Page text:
8. Evaluation of Bluetooth communications for the deployment of assisted living technologies in home environments.

    Science.gov (United States)

    McGrath, Michael J; Burns, Adrian; Dishongh, Terry

    2007-01-01

    Using five different commercially available class one and class two Bluetooth dongles a total of seven homes which represented a cross section of typical Irish homes were surveyed to determine the effect of construction methods, house size, sensor placement, host placement, antenna design and RF interference had on the link quality of Bluetooth enabled sensors. The results obtained indicates there is high variability in the link quality which is determined by the quality of the BT radio, placement of the antenna on both the master and slave, the number of walls which must be penetrated and the construction materials used in the wall. The placement of the sensor was the single biggest factor in determining the link quality. The type of construction used in the interior walls has significant influence also. The final factor of significant influence was the type of antenna used on the Bluetooth dongle. The use of an external antenna gave significantly better range performance than an internal antenna.

  9. Support for ECHONET-based smart home environments in the universAAL ecosystem

    OpenAIRE

    Pham, Van Cu; Lim, Yuto; Tan, Yasuo; Chong, Nak Young

    2018-01-01

    With the advent of information and communication technology, many Ambient Assisted Living (AAL) solutions are being proposed to increase the quality of life of elderly people and reduce health and social care costs. Among these AAL solutions, universAAL seems to be the most promising platform for easy and economical development of AAL services. However, in its current state, the platform is incompatible with smart home systems which are based on the ECHONET standard. This paper presents the b...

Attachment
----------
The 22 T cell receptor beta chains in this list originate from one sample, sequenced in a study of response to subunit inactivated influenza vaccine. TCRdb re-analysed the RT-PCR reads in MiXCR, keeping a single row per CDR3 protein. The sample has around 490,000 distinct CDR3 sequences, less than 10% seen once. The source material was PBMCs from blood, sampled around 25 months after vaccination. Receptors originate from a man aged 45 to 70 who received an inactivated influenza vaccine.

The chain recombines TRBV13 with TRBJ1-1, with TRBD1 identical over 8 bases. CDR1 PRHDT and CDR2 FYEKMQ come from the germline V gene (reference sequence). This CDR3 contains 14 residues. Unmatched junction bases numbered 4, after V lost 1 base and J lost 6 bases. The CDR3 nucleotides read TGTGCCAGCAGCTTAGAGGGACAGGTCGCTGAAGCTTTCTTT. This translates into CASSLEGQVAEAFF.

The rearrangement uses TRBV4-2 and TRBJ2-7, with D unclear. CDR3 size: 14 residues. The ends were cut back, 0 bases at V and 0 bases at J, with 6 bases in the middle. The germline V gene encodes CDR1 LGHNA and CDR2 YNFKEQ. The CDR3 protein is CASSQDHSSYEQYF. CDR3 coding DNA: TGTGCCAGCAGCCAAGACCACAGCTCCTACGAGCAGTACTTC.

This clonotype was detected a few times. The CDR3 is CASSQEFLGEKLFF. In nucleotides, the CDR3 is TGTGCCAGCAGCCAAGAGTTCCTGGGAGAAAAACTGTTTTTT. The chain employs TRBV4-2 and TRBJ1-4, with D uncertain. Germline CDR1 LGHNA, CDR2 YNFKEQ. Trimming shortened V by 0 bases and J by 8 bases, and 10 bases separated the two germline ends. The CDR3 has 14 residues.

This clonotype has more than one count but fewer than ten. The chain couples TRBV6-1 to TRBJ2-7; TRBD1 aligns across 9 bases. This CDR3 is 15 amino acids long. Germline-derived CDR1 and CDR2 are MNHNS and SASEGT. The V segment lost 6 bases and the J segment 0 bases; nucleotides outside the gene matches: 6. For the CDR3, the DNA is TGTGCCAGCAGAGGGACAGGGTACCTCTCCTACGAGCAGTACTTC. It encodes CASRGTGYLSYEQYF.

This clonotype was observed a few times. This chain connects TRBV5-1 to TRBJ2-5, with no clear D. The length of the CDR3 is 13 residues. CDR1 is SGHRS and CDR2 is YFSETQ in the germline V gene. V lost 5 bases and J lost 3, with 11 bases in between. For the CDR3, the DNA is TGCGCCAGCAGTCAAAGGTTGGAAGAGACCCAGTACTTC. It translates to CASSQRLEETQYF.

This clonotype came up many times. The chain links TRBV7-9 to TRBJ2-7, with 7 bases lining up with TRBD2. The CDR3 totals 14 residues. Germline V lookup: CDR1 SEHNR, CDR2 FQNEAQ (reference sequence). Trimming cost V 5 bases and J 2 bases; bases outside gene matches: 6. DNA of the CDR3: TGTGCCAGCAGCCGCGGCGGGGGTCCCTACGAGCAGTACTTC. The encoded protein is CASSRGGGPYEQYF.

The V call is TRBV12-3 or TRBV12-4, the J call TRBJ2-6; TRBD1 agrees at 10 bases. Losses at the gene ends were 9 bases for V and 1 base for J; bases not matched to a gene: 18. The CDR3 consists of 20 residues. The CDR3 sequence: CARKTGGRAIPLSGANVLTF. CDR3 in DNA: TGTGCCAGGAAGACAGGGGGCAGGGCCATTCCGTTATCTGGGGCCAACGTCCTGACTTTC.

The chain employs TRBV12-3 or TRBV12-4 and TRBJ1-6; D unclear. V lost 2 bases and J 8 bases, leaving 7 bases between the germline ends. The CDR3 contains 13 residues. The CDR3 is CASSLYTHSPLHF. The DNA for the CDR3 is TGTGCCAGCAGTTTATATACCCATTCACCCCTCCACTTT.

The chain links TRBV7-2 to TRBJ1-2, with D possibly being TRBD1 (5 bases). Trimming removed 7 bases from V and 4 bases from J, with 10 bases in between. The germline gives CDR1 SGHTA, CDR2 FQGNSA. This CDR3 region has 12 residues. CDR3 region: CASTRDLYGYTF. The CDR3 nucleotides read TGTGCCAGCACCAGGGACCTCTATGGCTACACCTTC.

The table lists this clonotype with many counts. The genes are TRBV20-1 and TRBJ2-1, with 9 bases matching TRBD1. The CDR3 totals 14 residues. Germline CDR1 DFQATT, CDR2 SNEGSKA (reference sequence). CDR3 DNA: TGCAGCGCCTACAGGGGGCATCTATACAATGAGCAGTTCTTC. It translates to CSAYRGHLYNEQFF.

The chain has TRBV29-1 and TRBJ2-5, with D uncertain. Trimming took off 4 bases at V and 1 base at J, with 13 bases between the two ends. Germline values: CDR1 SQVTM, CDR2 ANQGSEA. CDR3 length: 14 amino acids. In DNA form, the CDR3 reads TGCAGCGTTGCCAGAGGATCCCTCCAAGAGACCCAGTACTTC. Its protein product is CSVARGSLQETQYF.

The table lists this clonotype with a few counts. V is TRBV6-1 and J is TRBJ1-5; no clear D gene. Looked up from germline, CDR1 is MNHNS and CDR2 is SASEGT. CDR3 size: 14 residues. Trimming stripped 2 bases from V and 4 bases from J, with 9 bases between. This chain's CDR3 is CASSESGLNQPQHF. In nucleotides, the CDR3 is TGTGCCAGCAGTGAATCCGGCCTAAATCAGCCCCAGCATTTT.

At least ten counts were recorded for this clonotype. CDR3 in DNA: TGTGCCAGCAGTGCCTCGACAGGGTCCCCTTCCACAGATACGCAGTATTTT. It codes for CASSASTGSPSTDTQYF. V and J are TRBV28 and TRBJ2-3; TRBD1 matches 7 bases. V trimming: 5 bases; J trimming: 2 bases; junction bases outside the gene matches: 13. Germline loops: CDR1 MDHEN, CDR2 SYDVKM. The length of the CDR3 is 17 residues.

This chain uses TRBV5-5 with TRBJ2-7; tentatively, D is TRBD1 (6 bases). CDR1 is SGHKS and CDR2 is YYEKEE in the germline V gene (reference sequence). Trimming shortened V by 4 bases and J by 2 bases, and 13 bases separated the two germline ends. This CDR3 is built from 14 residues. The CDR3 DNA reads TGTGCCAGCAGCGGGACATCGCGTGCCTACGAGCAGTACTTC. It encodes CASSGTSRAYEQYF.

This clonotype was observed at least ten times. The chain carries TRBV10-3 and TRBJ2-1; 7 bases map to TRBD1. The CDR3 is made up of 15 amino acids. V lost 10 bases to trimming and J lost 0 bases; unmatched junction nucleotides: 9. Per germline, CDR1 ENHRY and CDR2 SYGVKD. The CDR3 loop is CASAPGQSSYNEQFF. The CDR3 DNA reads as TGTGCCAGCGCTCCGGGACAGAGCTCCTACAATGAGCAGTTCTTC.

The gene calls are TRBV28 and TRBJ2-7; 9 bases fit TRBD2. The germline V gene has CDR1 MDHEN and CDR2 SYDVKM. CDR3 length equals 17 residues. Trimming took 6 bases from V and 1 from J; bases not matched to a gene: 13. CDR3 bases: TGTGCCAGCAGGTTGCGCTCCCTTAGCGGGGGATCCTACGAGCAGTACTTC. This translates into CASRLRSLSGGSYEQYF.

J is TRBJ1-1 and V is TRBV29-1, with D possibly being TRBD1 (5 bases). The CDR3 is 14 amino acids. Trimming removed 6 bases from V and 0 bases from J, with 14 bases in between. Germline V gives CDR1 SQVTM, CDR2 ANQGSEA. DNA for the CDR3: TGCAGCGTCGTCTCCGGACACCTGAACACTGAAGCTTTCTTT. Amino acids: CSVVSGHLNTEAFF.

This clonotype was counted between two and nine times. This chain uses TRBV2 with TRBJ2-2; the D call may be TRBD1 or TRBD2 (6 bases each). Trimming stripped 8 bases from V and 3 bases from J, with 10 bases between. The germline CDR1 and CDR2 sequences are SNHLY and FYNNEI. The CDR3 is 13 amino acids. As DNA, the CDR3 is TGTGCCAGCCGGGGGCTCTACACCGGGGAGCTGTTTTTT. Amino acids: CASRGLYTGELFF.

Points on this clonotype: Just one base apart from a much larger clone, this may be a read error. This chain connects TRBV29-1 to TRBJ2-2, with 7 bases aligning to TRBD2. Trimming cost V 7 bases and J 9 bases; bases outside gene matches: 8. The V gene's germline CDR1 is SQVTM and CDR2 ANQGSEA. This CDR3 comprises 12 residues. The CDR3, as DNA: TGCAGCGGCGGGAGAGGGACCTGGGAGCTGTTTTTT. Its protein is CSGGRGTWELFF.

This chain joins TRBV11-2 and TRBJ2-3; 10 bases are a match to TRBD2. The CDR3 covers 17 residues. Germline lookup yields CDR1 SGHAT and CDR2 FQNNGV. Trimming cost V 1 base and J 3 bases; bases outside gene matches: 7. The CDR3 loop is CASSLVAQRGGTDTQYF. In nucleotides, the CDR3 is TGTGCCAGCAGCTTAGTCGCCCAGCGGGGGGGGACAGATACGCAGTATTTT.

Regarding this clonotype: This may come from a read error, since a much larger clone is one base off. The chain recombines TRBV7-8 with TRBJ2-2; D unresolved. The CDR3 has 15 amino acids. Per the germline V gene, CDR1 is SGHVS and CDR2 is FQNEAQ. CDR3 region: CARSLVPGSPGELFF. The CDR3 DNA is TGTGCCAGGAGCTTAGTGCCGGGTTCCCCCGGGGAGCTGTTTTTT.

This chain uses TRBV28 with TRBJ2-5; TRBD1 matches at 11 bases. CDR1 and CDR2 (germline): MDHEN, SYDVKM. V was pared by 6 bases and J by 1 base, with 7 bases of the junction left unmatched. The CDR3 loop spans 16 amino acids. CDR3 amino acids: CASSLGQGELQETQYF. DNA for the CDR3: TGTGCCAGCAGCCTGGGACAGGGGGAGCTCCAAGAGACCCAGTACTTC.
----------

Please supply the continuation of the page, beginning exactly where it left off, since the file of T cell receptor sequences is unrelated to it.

10. An Adaptive Privacy Protection Method for Smart Home Environments Using Supervised Learning

    Directory of Open Access Journals (Sweden)

    Jingsha He

    2017-03-01

    Full Text Available In recent years, smart home technologies have started to be widely used, bringing a great deal of convenience to people’s daily lives. At the same time, privacy issues have become particularly prominent. Traditional encryption methods can no longer meet the needs of privacy protection in smart home applications, since attacks can be launched even without the need for access to the cipher. Rather, attacks can be successfully realized through analyzing the frequency of radio signals, as well as the timestamp series, so that the daily activities of the residents in the smart home can be learnt. Such types of attacks can achieve a very high success rate, making them a great threat to users’ privacy. In this paper, we propose an adaptive method based on sample data analysis and supervised learning (SDASL, to hide the patterns of daily routines of residents that would adapt to dynamically changing network loads. Compared to some existing solutions, our proposed method exhibits advantages such as low energy consumption, low latency, strong adaptability, and effective privacy protection.